Graviola, also known as soursop or Brazilian paw paw, is the fruit of the Annona muricata evergreen tree. Native to tropical areas of Central and South America, it serves a dietary supplement used to treat many conditions.

Graviola is hailed as a wonder herb. Its popularity as a natural remedy for viruses, pain relief, and even some types of cancer is gaining ground. Keep reading to learn if research backs the hype.

Research suggests that graviola has a number of health benefits:

It has antioxidant properties

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Graviola may have a number of antioxidant properties.

Antioxidants keep cells healthy by hunting disease-causing free radicals in the body and destroying them.

According to a 2014 study, graviola extract has many compounds with antioxidant abilities.

These include:

  • tannins
  • saponins
  • phytosterols
  • flavonoids
  • anthraquinones

Antioxidants help people stay healthy overall. More research is needed to determine if graviola’s antioxidants prevent specific diseases.

It has anti-inflammatory properties

According to a 2014 study on rodents, graviola has anti-inflammatory properties that may relieve pain. The study’s researchers supported graviola’s use as a folk remedy for pain and inflammatory conditions.

A 2010 rodent study found graviola blocked pain receptors and reduced inflammation in rats.

Still, researchers cautioned more study is needed to determine if graviola is safe for humans. It is unclear if it would have the same pain-relieving effects.

It may help lower blood sugar

The results of a 2008 rodent study suggest graviola may help people regulate their blood sugar if they have diabetes. The study found that graviola significantly reduced blood glucose levels in rats with diabetes.

In addition, despite the rats being fed less food and water, they didn’t lose weight. Researchers believe this may be the result of better glucose control.

It may help lower blood pressure

Graviola is often used as a folk remedy to lower blood pressure. Uncontrolled high blood pressure may increase the risk of heart disease, diabetes, and stroke.

A 2012 study on rats found graviola helped reduce blood pressure without increasing heart rate. According to researchers, the herb’s hypotensive abilities are due to “peripheral mechanisms involving antagonism of Ca²⁺ [calcium ions].”

It may help prevent ulcers

Ulcers are painful sores that develop in the stomach lining, esophagus, or small intestine.

According to a 2014 study on rodents, graviola showed antiulcer abilities. It helped protect the stomach’s mucous lining. It also helped prevent free radical damage to the digestive tract.

It may help treat herpes

Herpes is a viral infection caused by the herpes simplex virus. It may appear on the genitals or mouth.

Graviola is considered an alternative treatment for herpes, but the supporting evidence is still coming in. A 2012 study showed antiherpes activity with graviola in the laboratory.

According to a 1999 study, graviola extract may have antiviral effects against herpes simplex 2 virus (HSV-2). HSV-2 is responsible for most cases of genital herpes outbreaks. In vitro, graviola was toxic to HSV-2 cells. In vitro means outside a living body.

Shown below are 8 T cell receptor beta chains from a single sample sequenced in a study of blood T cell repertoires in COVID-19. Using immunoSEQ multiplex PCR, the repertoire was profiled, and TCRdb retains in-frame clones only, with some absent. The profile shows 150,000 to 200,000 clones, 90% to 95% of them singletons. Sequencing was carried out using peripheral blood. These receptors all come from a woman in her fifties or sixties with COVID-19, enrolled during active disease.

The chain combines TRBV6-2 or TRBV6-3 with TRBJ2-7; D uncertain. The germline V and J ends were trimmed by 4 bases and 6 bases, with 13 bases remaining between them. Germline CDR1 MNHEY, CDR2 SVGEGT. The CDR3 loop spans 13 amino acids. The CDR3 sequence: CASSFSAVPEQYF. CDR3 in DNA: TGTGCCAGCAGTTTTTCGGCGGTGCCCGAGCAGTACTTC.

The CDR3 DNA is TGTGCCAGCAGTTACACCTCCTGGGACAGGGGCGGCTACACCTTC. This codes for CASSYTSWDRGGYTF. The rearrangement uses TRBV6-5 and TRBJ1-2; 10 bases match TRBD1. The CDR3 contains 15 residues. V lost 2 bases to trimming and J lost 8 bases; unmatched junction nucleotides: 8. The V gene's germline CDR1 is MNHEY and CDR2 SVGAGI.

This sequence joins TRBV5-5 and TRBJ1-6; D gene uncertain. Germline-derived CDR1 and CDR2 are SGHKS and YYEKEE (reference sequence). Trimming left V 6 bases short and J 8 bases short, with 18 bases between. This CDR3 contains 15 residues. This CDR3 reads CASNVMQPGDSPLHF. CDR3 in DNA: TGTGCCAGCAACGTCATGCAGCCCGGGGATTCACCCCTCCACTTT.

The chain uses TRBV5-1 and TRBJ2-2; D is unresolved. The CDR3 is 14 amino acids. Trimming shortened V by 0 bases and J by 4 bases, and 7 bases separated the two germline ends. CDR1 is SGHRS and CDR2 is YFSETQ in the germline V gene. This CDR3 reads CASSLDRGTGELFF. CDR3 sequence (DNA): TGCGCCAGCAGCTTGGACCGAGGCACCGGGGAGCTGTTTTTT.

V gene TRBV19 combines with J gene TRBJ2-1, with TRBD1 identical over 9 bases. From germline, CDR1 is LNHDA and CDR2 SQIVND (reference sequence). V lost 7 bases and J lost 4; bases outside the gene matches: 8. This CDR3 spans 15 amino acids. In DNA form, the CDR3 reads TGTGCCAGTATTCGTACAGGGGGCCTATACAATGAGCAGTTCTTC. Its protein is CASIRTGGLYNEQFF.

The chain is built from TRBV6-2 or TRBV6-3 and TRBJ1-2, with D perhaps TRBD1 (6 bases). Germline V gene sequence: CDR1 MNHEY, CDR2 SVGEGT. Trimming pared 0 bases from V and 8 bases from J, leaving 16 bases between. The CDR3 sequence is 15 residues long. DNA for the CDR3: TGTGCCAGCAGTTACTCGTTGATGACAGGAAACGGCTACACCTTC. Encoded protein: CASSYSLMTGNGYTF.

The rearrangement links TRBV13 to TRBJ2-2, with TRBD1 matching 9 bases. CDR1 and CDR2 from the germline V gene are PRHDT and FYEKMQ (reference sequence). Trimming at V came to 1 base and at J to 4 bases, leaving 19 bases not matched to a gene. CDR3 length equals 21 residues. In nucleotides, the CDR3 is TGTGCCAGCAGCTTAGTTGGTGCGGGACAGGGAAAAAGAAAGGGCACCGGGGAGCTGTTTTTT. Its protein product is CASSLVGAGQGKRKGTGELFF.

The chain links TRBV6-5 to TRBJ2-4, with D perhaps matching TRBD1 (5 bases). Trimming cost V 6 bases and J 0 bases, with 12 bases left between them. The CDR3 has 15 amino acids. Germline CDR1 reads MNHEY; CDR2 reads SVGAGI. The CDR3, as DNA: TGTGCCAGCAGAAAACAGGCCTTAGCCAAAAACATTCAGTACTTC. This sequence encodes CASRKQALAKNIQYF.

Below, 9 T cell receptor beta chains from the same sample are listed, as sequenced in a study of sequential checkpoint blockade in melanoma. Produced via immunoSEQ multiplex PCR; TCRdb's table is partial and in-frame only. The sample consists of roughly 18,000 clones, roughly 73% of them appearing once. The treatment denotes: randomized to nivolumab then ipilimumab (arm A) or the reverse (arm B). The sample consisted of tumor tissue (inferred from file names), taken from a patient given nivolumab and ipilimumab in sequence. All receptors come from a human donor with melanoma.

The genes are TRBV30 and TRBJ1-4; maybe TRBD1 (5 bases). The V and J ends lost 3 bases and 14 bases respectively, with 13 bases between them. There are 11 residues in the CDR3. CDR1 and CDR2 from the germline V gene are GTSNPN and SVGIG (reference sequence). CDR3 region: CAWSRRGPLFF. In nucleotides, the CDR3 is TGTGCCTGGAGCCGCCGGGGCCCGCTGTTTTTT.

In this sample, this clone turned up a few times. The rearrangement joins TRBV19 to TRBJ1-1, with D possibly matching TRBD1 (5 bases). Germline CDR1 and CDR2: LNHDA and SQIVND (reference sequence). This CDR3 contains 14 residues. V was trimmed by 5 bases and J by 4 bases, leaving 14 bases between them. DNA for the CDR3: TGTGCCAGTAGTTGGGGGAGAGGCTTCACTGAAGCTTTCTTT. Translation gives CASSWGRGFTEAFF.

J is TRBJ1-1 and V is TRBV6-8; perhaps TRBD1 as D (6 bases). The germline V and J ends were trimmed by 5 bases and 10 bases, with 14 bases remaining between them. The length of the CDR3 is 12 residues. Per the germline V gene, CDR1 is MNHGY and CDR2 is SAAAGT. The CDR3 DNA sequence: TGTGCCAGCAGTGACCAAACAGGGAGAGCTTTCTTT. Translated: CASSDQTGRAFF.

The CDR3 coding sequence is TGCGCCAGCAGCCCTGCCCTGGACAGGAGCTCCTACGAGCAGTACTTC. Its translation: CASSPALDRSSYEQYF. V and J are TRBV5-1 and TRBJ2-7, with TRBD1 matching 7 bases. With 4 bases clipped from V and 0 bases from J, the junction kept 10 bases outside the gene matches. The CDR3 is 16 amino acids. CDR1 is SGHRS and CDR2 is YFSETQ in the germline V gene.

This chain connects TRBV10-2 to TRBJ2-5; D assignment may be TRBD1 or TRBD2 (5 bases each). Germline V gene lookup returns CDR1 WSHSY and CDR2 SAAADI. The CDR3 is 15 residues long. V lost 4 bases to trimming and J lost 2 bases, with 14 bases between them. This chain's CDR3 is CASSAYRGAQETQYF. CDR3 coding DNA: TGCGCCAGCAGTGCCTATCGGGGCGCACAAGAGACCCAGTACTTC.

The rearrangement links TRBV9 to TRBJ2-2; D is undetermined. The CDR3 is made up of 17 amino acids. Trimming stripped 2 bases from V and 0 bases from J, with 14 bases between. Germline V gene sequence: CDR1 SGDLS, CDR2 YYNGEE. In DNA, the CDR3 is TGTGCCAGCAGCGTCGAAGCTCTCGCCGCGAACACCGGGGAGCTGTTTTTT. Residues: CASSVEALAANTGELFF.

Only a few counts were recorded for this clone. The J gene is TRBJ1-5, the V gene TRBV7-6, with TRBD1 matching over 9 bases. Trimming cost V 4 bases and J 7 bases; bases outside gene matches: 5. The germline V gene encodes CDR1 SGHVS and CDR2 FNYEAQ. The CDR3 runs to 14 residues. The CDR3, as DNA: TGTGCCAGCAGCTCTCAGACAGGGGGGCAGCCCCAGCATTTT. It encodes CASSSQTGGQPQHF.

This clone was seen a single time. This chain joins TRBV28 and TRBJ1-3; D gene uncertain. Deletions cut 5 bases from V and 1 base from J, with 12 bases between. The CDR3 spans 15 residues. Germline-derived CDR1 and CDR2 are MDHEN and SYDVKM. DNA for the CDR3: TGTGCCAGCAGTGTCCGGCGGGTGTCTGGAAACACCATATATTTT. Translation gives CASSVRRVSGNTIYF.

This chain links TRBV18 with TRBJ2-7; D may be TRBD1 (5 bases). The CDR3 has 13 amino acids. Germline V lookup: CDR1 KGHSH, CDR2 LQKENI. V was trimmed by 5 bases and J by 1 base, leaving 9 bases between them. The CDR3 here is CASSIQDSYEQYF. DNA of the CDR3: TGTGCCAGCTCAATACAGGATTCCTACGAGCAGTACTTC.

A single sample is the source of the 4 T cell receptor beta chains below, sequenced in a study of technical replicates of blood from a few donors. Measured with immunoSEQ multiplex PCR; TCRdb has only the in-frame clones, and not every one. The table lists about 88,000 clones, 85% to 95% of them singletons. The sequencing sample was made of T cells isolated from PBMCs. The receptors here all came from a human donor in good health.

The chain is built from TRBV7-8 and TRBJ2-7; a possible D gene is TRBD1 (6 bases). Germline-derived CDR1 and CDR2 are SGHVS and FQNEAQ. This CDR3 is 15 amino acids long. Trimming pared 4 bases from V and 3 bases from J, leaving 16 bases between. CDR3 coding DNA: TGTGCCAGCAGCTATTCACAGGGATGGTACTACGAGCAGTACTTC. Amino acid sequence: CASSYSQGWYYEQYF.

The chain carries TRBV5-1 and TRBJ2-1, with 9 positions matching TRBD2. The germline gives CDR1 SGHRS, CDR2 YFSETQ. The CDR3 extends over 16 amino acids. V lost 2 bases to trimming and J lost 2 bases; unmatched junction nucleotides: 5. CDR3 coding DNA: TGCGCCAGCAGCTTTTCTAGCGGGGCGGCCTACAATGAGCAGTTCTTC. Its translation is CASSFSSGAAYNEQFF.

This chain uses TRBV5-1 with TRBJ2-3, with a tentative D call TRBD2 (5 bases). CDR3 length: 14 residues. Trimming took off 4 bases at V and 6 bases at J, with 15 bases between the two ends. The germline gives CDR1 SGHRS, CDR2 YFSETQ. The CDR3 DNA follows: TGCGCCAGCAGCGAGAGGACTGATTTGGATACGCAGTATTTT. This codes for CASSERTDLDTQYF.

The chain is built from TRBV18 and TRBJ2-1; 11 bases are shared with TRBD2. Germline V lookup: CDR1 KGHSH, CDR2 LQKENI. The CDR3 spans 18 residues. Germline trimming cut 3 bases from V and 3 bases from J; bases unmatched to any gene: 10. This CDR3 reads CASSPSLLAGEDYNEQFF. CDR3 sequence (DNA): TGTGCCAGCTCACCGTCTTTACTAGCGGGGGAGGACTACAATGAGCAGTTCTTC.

It may be anticancerous

There is some evidence graviola may battle some types of cancer. According to 2016 in vivo and in vitro research, graviola extract was toxic against some breast cancer cell lines. In vivo means inside a living body, the opposite of in vitro.

It also increased T cells. T cells are lymphocytes in the body that kill cancer cells and other damaged cells.

A 2012 in vivo and in vitro study found graviola may be beneficial against some pancreatic cancer cell lines by inhibiting cellular metabolism.

Still, researchers caution graviola alone is not enough to eradicate pancreatic tumors. It should not be used as a primary treatment. Studies are ongoing to evaluate the efficacy of graviola as an adjuvant therapy for pancreatic cancer.

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Graviola may be available in capsule and extract form, but recommended dosages have not been approved by the FDA.

Graviola is available in capsule or extract forms. There is not enough research to determine a safe, standardized dose.

In general, manufacturers recommend taking 500 to 1,500 milligrams via capsule daily or 1 to 4 milliliters of extract daily.

These dosages have not been approved by the United States Food and Drug Administration (FDA). The FDA does not monitor production, quality, or purity of supplements and herbs.

Some health practitioners recommend avoiding graviola due to the risk of neurological side effects.

Graviola may cause nerve damage and movement problems, especially with long-term use. It may also cause serious neuropathy that leads to Parkinson-like symptoms, such as tremors or stiff muscles. If someone has Parkinson’s disease, graviola may make their symptoms worse.

Graviola may be toxic to the kidneys or liver with repeated use. People should not use graviola if they have liver or kidney problems.

Those considering using graviola should also talk to their doctor before use if they:

  • have high blood pressure or take blood pressure medications
  • have diabetes
  • are pregnant
  • are breastfeeding

Although graviola has been shown to be effective against some conditions in animal studies, there are few human studies on graviola.

Users have offered anecdotal evidence, but more scientific study on humans is needed before researchers can say that graviola is effective in treating any condition.

If someone is interested in adding graviola to their routine, they should talk to their doctor. They can advise them on ther individual risks and potential benefits, as well as answer any questions they may have.